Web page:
Pam Stenger keeps memories of her grandmother’s flower garden alive by offering floral bouquets through a Community Supported Agriculture subscription service.
As a child, Stenger loved walking to her grandmother’s house and garden and seeing the 50-60 varieties of daffodils lining the gravel road. “She shared her love of flowers with me and showed me the joy that comes with giving flowers to others,” says Stenger, who is the president of the Missouri Master Gardener chapter for Macon and Shelby counties.
When Stenger worked as a loan administration specialist at Macon-Atlanta State Bank (now MA Bank) in Macon, she placed bouquets from her garden in the lobby. Coworkers and customers began asking about buying the bouquets.
She and her husband, George, built greenhouses and flower beds at their farm, which sits on the Macon-Shelby county line. She completed the University of Missouri Extension Master Gardener online course with extension horticulturist David Trinklein.
Stenger expanded her garden to add new flowers, fruit trees, and berries. She keeps deer at bay with a 10-foot fence. In February and March, she starts planting seeds in the greenhouse and then transfers the seedlings to the garden to nurture until harvest time.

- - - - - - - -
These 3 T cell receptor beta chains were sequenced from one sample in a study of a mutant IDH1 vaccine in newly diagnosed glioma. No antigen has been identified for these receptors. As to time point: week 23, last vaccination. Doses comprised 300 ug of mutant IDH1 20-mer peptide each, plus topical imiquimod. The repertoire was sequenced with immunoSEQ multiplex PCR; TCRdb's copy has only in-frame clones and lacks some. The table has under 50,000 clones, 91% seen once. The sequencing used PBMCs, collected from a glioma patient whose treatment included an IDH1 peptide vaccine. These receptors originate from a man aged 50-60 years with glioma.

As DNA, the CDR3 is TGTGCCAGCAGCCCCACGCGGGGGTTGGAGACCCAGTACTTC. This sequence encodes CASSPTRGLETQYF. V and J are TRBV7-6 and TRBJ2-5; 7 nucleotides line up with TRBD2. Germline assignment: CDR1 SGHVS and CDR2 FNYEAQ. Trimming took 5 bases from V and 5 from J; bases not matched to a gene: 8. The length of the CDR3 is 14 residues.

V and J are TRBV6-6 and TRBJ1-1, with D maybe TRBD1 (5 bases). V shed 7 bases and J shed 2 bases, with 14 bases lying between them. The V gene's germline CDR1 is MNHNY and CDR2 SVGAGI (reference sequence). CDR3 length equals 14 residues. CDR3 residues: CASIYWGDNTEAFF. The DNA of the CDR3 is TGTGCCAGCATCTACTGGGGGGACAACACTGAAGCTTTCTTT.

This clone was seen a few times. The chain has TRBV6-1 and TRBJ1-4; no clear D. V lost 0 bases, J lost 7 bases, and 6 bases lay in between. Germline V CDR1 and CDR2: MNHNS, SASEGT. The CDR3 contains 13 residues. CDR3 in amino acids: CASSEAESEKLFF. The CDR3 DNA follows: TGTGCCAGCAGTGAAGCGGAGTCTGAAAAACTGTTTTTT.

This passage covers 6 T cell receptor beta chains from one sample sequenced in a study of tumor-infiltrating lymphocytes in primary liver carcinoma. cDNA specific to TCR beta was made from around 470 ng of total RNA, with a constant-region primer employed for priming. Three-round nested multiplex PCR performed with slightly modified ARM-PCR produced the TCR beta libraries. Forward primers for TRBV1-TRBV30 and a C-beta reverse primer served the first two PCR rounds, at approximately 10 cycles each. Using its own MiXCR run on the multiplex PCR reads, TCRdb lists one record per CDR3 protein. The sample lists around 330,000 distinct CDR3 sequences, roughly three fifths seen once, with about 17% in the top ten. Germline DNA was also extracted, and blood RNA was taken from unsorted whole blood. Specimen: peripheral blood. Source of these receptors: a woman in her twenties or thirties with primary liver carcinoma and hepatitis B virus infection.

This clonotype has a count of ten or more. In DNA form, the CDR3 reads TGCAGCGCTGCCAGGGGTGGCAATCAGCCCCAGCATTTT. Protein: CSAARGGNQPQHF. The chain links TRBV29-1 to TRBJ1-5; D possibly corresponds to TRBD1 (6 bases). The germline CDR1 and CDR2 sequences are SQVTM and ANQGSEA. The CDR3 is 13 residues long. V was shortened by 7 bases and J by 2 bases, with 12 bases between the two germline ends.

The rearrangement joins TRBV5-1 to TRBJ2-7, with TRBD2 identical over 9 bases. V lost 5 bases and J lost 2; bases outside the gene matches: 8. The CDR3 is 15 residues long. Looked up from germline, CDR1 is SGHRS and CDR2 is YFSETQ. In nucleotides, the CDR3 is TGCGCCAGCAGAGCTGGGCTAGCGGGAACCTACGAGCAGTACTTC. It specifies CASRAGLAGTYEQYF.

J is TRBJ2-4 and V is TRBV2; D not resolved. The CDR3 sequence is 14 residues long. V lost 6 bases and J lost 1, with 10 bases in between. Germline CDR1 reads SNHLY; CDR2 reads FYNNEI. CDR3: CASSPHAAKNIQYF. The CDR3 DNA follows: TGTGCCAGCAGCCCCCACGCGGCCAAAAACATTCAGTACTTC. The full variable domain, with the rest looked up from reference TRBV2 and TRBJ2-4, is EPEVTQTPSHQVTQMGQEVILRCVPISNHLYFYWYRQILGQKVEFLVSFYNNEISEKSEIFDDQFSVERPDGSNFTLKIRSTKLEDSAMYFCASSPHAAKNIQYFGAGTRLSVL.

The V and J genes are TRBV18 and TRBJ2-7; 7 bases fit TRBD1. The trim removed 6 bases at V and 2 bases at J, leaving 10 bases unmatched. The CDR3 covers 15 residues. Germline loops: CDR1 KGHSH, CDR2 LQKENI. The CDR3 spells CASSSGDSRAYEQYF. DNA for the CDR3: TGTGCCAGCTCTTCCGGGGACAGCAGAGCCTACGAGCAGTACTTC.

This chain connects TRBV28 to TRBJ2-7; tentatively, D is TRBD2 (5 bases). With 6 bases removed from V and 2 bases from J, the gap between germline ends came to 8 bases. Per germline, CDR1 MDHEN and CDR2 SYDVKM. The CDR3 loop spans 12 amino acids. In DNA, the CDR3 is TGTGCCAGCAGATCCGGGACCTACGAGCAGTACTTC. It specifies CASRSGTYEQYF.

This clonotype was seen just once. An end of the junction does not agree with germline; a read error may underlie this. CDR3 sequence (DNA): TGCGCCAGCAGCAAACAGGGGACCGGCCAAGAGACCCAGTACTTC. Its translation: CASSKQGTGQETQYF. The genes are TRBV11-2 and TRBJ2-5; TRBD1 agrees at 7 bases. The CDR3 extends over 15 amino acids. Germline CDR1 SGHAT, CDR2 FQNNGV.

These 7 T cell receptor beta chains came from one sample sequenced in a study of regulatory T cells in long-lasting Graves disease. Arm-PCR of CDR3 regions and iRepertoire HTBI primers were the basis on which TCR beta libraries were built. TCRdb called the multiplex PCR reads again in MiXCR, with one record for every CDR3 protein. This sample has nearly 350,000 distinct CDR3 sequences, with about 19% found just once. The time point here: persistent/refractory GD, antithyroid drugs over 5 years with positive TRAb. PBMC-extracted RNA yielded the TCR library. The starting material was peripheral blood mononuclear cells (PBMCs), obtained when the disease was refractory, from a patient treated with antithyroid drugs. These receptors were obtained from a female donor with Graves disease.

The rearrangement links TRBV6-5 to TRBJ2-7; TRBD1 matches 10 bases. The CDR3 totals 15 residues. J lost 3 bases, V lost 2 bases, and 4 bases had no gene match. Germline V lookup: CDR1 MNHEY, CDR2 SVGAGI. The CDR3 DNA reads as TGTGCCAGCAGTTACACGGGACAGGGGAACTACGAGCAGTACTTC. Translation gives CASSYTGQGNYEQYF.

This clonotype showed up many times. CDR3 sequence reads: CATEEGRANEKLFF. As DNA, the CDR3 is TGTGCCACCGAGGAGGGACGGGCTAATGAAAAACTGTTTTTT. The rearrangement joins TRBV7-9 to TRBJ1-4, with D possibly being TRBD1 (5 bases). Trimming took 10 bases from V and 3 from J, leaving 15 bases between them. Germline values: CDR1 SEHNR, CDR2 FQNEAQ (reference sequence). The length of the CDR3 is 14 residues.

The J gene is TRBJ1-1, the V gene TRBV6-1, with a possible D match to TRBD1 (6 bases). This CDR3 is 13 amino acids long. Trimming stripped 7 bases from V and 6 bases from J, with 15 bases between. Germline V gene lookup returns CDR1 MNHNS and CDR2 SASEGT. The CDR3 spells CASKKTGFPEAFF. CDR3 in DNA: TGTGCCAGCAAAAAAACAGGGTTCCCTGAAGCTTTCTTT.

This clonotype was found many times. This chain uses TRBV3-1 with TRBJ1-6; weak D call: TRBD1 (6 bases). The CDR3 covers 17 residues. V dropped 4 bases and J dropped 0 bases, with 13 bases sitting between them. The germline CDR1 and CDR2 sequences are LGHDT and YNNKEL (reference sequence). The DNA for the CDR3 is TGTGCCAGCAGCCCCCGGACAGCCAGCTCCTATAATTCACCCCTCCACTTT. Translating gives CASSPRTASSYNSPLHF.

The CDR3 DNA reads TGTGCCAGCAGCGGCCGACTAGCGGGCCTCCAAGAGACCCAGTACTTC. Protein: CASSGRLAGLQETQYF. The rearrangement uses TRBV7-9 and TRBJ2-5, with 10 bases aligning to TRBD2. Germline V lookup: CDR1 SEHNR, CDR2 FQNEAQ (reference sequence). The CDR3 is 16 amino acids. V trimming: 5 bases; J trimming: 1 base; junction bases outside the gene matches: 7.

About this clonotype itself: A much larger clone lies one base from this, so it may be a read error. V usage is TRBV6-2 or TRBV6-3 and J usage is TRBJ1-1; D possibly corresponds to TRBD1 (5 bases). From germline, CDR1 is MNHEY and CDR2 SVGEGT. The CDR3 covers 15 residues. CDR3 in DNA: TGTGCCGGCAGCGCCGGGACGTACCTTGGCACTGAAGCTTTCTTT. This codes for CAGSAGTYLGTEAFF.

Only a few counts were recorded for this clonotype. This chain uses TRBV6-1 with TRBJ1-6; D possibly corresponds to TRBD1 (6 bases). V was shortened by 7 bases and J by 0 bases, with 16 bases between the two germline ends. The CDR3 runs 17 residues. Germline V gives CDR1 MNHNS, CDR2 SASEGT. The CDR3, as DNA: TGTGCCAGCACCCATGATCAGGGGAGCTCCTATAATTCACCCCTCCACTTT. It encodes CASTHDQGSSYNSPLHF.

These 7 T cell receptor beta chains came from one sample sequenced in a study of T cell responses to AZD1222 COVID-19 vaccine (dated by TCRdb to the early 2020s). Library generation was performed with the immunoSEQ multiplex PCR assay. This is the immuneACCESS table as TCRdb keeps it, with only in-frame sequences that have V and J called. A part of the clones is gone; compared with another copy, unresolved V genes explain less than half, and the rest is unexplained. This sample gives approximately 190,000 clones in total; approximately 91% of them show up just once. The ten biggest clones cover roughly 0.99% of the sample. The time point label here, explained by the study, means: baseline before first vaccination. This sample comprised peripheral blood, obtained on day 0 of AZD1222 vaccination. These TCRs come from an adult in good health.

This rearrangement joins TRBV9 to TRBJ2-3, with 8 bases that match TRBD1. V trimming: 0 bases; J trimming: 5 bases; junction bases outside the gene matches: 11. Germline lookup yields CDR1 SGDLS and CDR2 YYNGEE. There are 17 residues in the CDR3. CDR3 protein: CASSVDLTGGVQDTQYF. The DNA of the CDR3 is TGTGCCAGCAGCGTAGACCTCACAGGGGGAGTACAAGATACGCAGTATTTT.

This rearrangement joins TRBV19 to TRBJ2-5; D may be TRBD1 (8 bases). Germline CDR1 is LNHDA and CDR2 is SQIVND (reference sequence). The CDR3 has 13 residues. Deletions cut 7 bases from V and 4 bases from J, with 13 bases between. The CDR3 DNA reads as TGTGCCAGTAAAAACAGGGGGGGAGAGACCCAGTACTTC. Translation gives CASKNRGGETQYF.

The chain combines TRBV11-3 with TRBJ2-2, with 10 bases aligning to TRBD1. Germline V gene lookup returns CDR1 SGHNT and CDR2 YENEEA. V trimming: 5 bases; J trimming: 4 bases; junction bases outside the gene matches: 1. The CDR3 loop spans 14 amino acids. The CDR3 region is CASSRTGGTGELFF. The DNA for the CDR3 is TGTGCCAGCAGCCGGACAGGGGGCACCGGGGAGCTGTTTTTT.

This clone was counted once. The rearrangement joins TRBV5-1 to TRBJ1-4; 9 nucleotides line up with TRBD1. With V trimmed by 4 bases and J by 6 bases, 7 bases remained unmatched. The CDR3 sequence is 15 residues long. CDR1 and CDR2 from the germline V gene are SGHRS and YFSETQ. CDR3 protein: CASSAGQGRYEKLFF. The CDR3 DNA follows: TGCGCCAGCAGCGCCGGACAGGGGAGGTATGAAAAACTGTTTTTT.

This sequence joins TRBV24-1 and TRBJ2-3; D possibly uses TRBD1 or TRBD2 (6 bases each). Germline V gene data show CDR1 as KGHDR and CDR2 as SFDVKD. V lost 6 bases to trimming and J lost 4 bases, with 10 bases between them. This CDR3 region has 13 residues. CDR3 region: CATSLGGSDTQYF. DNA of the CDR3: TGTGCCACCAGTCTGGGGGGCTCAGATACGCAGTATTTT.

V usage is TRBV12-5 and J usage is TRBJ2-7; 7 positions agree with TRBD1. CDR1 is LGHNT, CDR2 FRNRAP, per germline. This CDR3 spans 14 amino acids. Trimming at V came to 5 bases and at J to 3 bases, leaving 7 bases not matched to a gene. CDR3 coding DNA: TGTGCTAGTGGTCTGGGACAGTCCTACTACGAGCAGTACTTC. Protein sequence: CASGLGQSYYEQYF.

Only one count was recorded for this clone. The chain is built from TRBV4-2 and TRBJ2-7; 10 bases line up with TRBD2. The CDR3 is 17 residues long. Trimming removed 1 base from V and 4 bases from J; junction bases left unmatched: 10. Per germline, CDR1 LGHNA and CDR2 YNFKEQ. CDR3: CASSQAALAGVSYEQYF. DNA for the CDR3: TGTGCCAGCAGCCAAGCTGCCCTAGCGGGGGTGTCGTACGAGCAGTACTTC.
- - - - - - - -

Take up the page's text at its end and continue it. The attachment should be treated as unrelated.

When Stenger retired from the bank, she began selling bouquets for special occasions and expanded her subscription service. Stenger sells weekly, biweekly, and monthly subscriptions ranging from $175 to $600 for the delivery of fresh, seasonal bouquets from April to September. She keeps deliveries within a 15-mile radius of the farm. Each Monday and Friday, she delivers six to eight bouquets, which may include any of the colorful varieties blooming in her large garden. No two bouquets are alike.
During the height of the growing season, Stenger hosts a “Flower Bar” event where customers can make their own bouquets priced per stem. She also participates in local artisan events such as the Macon Fork & Cork Festival.
Stenger takes pride in providing a local product grown naturally without harsh chemicals. She encourages people to buy from local growers who offer fresh-picked flowers that last a week or more. “My goal is to underpromise and overdeliver,” she says.
Her husband’s plans for retirement also revolve around making the farm a fun year-round destination for families. They planted 900 Christmas trees several years ago that will be available for sale at his Santa’s workshop. They also plan to add a pumpkin patch this fall. “They always say, ‘Do what you love, and it’s never a job,’ and this is what I love,” she says.
To learn more, contact Pam Stenger at 573-795-3012 or visit the Rolling Acres Flower Farm website.